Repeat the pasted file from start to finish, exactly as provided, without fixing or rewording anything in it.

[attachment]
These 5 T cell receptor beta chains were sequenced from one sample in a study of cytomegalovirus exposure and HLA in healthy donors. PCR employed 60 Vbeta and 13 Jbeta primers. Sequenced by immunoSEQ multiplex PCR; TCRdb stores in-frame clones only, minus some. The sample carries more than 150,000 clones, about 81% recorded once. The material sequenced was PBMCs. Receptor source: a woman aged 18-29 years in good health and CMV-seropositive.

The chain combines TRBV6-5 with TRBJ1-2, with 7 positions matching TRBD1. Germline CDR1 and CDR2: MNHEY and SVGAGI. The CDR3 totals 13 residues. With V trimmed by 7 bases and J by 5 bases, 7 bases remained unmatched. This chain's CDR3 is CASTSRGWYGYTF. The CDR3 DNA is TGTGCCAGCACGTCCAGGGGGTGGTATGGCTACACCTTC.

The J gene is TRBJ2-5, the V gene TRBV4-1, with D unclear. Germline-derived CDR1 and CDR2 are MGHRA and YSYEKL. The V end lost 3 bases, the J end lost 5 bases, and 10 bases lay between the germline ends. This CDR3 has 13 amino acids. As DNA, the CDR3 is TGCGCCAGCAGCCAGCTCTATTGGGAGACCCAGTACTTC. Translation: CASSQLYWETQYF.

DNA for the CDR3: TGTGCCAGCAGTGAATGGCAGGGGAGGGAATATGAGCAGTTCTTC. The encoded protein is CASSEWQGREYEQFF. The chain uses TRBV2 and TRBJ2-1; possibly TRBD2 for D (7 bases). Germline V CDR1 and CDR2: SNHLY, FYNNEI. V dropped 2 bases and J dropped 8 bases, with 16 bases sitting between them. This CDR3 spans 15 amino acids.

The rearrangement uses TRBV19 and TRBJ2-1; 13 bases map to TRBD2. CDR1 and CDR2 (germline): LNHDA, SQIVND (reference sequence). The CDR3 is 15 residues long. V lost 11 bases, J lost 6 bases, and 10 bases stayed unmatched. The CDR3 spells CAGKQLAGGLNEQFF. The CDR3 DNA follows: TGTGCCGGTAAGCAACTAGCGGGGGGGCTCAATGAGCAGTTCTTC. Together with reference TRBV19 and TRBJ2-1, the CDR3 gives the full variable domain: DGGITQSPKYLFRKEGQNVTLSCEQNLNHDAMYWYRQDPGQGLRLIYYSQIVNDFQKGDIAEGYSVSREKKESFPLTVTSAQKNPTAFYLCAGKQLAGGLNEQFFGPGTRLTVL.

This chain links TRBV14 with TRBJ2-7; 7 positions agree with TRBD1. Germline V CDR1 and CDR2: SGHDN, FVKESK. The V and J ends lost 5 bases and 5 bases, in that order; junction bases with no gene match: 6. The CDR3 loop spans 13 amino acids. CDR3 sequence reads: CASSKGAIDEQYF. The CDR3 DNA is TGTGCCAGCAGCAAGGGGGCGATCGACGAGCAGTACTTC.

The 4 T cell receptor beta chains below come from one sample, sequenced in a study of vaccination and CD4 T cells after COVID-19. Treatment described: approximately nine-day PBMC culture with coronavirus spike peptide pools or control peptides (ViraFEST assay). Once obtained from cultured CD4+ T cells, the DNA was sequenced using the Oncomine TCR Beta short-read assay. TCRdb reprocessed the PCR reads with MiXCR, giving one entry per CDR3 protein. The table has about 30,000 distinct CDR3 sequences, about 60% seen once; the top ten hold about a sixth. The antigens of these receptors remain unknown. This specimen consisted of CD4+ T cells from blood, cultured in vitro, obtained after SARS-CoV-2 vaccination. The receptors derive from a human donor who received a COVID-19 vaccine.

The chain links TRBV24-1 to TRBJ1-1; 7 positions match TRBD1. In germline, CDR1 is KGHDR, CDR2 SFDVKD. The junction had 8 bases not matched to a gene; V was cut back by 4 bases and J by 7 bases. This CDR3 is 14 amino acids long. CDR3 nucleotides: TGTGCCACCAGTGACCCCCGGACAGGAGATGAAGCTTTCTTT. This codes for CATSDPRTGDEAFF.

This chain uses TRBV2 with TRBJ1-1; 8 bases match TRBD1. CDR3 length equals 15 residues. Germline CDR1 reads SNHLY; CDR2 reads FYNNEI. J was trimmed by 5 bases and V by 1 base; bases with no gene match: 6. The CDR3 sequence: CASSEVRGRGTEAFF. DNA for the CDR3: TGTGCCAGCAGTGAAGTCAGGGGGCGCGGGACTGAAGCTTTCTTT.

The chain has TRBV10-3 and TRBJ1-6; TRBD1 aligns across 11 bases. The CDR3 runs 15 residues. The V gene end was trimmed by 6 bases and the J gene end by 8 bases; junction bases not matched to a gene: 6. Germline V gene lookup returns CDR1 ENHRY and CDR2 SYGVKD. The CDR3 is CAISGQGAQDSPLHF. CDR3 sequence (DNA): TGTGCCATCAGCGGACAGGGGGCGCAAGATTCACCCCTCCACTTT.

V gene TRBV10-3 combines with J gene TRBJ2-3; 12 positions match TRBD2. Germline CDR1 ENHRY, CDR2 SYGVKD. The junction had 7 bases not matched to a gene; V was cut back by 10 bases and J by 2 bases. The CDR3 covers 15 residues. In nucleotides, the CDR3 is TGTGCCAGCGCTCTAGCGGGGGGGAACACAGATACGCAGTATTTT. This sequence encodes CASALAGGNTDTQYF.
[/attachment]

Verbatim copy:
These 5 T cell receptor beta chains were sequenced from one sample in a study of cytomegalovirus exposure and HLA in healthy donors. PCR employed 60 Vbeta and 13 Jbeta primers. Sequenced by immunoSEQ multiplex PCR; TCRdb stores in-frame clones only, minus some. The sample carries more than 150,000 clones, about 81% recorded once. The material sequenced was PBMCs. Receptor source: a woman aged 18-29 years in good health and CMV-seropositive.

The chain combines TRBV6-5 with TRBJ1-2, with 7 positions matching TRBD1. Germline CDR1 and CDR2: MNHEY and SVGAGI. The CDR3 totals 13 residues. With V trimmed by 7 bases and J by 5 bases, 7 bases remained unmatched. This chain's CDR3 is CASTSRGWYGYTF. The CDR3 DNA is TGTGCCAGCACGTCCAGGGGGTGGTATGGCTACACCTTC.

The J gene is TRBJ2-5, the V gene TRBV4-1, with D unclear. Germline-derived CDR1 and CDR2 are MGHRA and YSYEKL. The V end lost 3 bases, the J end lost 5 bases, and 10 bases lay between the germline ends. This CDR3 has 13 amino acids. As DNA, the CDR3 is TGCGCCAGCAGCCAGCTCTATTGGGAGACCCAGTACTTC. Translation: CASSQLYWETQYF.

DNA for the CDR3: TGTGCCAGCAGTGAATGGCAGGGGAGGGAATATGAGCAGTTCTTC. The encoded protein is CASSEWQGREYEQFF. The chain uses TRBV2 and TRBJ2-1; possibly TRBD2 for D (7 bases). Germline V CDR1 and CDR2: SNHLY, FYNNEI. V dropped 2 bases and J dropped 8 bases, with 16 bases sitting between them. This CDR3 spans 15 amino acids.

The rearrangement uses TRBV19 and TRBJ2-1; 13 bases map to TRBD2. CDR1 and CDR2 (germline): LNHDA, SQIVND (reference sequence). The CDR3 is 15 residues long. V lost 11 bases, J lost 6 bases, and 10 bases stayed unmatched. The CDR3 spells CAGKQLAGGLNEQFF. The CDR3 DNA follows: TGTGCCGGTAAGCAACTAGCGGGGGGGCTCAATGAGCAGTTCTTC. Together with reference TRBV19 and TRBJ2-1, the CDR3 gives the full variable domain: DGGITQSPKYLFRKEGQNVTLSCEQNLNHDAMYWYRQDPGQGLRLIYYSQIVNDFQKGDIAEGYSVSREKKESFPLTVTSAQKNPTAFYLCAGKQLAGGLNEQFFGPGTRLTVL.

This chain links TRBV14 with TRBJ2-7; 7 positions agree with TRBD1. Germline V CDR1 and CDR2: SGHDN, FVKESK. The V and J ends lost 5 bases and 5 bases, in that order; junction bases with no gene match: 6. The CDR3 loop spans 13 amino acids. CDR3 sequence reads: CASSKGAIDEQYF. The CDR3 DNA is TGTGCCAGCAGCAAGGGGGCGATCGACGAGCAGTACTTC.

The 4 T cell receptor beta chains below come from one sample, sequenced in a study of vaccination and CD4 T cells after COVID-19. Treatment described: approximately nine-day PBMC culture with coronavirus spike peptide pools or control peptides (ViraFEST assay). Once obtained from cultured CD4+ T cells, the DNA was sequenced using the Oncomine TCR Beta short-read assay. TCRdb reprocessed the PCR reads with MiXCR, giving one entry per CDR3 protein. The table has about 30,000 distinct CDR3 sequences, about 60% seen once; the top ten hold about a sixth. The antigens of these receptors remain unknown. This specimen consisted of CD4+ T cells from blood, cultured in vitro, obtained after SARS-CoV-2 vaccination. The receptors derive from a human donor who received a COVID-19 vaccine.

The chain links TRBV24-1 to TRBJ1-1; 7 positions match TRBD1. In germline, CDR1 is KGHDR, CDR2 SFDVKD. The junction had 8 bases not matched to a gene; V was cut back by 4 bases and J by 7 bases. This CDR3 is 14 amino acids long. CDR3 nucleotides: TGTGCCACCAGTGACCCCCGGACAGGAGATGAAGCTTTCTTT. This codes for CATSDPRTGDEAFF.

This chain uses TRBV2 with TRBJ1-1; 8 bases match TRBD1. CDR3 length equals 15 residues. Germline CDR1 reads SNHLY; CDR2 reads FYNNEI. J was trimmed by 5 bases and V by 1 base; bases with no gene match: 6. The CDR3 sequence: CASSEVRGRGTEAFF. DNA for the CDR3: TGTGCCAGCAGTGAAGTCAGGGGGCGCGGGACTGAAGCTTTCTTT.

The chain has TRBV10-3 and TRBJ1-6; TRBD1 aligns across 11 bases. The CDR3 runs 15 residues. The V gene end was trimmed by 6 bases and the J gene end by 8 bases; junction bases not matched to a gene: 6. Germline V gene lookup returns CDR1 ENHRY and CDR2 SYGVKD. The CDR3 is CAISGQGAQDSPLHF. CDR3 sequence (DNA): TGTGCCATCAGCGGACAGGGGGCGCAAGATTCACCCCTCCACTTT.

V gene TRBV10-3 combines with J gene TRBJ2-3; 12 positions match TRBD2. Germline CDR1 ENHRY, CDR2 SYGVKD. The junction had 7 bases not matched to a gene; V was cut back by 10 bases and J by 2 bases. The CDR3 covers 15 residues. In nucleotides, the CDR3 is TGTGCCAGCGCTCTAGCGGGGGGGAACACAGATACGCAGTATTTT. This sequence encodes CASALAGGNTDTQYF.